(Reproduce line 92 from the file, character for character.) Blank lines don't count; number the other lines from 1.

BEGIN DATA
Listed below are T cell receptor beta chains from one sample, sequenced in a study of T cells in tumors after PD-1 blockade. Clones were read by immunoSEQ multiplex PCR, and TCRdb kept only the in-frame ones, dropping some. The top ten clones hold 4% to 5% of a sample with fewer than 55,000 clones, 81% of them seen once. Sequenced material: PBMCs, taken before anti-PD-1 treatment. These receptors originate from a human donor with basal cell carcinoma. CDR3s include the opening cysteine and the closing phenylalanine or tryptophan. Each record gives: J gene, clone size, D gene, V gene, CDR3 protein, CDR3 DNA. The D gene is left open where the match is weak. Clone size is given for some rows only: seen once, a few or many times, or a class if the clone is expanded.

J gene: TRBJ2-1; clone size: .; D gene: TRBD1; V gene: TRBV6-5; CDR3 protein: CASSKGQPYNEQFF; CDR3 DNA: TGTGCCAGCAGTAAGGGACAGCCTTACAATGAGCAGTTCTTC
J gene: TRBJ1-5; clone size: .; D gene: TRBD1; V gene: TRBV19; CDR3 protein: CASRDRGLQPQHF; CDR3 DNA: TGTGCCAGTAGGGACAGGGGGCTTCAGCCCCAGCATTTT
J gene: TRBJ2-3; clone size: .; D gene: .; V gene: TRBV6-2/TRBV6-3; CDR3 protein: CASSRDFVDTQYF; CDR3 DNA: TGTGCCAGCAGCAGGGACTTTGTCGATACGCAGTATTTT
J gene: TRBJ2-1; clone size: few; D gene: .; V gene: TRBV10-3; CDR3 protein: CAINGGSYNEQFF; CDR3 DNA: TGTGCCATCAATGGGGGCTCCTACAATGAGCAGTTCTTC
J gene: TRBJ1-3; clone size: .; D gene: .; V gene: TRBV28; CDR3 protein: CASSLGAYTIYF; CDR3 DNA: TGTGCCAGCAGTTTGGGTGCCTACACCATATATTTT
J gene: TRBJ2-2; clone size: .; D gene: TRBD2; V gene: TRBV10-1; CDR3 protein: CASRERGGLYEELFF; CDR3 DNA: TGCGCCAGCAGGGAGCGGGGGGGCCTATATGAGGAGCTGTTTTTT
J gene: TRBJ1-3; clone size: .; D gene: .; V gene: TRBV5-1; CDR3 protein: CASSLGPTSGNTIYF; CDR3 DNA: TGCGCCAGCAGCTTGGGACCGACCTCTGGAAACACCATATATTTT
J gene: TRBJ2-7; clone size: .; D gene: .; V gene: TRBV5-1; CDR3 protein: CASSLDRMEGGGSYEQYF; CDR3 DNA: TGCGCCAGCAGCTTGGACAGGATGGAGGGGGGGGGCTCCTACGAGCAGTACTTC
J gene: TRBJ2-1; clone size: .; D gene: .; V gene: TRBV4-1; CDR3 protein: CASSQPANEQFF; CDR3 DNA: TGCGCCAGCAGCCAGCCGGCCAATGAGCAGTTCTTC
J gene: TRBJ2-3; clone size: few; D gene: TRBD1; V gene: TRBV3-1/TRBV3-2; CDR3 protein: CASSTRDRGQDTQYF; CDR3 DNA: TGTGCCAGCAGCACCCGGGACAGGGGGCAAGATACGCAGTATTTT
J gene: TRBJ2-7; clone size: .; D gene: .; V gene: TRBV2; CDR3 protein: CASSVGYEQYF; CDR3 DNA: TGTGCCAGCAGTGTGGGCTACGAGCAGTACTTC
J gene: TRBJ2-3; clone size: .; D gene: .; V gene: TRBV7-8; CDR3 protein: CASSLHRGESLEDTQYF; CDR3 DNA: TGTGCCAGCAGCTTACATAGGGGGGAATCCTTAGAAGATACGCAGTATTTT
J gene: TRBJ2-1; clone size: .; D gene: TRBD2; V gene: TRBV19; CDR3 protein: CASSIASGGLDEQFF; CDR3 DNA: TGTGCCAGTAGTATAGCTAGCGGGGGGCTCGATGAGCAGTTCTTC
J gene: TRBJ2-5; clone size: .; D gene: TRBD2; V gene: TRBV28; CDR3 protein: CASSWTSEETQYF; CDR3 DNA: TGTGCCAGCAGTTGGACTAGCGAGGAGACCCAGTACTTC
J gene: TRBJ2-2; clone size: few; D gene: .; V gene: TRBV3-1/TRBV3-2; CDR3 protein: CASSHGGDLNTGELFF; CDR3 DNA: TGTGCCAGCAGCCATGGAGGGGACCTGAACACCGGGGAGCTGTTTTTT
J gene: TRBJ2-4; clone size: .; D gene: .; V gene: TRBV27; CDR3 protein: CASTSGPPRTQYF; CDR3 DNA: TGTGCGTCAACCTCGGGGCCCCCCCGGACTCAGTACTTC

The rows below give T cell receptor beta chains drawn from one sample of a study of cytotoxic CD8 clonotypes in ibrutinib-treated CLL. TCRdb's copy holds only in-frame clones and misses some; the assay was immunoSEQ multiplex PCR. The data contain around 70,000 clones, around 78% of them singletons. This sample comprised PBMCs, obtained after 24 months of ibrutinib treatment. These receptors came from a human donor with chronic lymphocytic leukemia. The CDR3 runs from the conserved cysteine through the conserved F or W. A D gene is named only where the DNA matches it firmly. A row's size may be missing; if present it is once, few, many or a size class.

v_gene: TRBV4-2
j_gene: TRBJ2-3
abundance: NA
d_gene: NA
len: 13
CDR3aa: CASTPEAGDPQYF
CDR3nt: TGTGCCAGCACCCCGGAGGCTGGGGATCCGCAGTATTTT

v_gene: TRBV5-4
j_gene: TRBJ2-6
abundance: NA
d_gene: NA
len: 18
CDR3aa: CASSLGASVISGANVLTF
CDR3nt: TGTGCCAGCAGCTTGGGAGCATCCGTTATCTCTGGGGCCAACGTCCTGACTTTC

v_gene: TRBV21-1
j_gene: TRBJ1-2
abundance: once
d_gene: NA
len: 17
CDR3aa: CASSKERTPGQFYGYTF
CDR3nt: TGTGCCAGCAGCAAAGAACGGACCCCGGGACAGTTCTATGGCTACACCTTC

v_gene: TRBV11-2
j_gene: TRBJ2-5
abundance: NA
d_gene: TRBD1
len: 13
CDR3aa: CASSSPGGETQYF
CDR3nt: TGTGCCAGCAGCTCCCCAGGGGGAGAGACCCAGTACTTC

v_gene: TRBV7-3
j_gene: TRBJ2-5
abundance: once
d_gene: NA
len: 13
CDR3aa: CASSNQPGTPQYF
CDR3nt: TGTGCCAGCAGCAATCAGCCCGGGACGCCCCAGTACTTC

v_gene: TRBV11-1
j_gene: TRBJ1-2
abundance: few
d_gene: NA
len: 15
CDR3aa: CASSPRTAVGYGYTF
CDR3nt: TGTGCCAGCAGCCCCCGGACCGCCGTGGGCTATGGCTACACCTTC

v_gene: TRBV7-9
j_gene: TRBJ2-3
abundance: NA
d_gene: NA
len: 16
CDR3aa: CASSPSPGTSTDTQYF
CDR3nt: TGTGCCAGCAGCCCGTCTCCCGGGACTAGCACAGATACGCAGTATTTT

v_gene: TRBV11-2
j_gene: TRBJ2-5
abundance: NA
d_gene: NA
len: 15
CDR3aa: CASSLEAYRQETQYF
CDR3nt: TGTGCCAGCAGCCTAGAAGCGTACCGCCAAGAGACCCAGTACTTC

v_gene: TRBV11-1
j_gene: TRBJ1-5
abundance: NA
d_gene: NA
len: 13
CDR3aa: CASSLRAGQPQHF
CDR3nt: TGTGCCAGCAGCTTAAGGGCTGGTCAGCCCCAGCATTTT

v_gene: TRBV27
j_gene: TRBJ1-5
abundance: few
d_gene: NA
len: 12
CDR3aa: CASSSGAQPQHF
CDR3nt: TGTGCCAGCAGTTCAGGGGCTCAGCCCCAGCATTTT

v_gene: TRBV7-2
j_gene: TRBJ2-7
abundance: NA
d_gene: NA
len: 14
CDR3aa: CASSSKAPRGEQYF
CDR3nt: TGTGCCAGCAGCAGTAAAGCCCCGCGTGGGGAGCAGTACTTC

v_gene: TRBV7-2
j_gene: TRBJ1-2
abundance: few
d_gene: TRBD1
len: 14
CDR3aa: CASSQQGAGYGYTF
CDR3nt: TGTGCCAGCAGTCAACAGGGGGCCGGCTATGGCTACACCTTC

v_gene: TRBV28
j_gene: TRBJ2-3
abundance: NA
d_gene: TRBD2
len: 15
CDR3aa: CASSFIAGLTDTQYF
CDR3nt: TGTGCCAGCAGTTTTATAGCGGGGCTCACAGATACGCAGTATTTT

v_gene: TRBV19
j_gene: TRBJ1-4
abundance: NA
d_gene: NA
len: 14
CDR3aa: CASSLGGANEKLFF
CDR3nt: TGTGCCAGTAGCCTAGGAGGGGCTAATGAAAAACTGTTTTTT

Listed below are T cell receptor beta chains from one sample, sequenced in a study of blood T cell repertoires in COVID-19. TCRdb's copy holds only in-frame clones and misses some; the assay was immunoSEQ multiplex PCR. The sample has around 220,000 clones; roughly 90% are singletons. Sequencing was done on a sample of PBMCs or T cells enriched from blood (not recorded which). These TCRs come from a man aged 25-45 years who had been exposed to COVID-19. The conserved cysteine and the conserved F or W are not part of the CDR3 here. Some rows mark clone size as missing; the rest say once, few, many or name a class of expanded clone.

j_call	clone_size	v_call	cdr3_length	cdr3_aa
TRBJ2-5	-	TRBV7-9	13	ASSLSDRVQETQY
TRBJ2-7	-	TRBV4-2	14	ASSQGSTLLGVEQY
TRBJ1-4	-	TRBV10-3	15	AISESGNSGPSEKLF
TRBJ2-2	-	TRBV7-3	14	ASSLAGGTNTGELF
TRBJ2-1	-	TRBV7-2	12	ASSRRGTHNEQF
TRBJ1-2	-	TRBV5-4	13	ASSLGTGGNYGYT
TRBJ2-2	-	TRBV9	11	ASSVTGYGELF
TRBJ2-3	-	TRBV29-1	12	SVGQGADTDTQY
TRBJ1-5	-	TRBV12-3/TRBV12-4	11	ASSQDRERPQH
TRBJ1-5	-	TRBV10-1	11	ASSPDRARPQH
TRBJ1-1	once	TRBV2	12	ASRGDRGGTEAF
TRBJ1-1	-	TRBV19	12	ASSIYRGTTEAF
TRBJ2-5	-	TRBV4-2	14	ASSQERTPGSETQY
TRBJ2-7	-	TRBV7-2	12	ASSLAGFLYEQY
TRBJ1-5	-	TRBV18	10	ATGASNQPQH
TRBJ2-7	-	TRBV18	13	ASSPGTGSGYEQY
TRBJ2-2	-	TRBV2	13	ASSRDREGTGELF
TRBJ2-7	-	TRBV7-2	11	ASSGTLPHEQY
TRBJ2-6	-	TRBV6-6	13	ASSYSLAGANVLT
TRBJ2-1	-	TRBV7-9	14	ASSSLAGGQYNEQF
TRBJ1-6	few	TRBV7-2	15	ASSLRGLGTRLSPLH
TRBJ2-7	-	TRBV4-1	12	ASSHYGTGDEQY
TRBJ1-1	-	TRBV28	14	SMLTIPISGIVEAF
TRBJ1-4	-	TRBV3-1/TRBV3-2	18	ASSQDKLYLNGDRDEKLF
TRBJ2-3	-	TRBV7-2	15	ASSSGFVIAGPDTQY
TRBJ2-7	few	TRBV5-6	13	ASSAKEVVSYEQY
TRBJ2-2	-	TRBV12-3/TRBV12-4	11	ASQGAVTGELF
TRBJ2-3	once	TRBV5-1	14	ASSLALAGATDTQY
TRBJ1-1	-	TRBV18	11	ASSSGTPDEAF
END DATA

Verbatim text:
d_gene: NA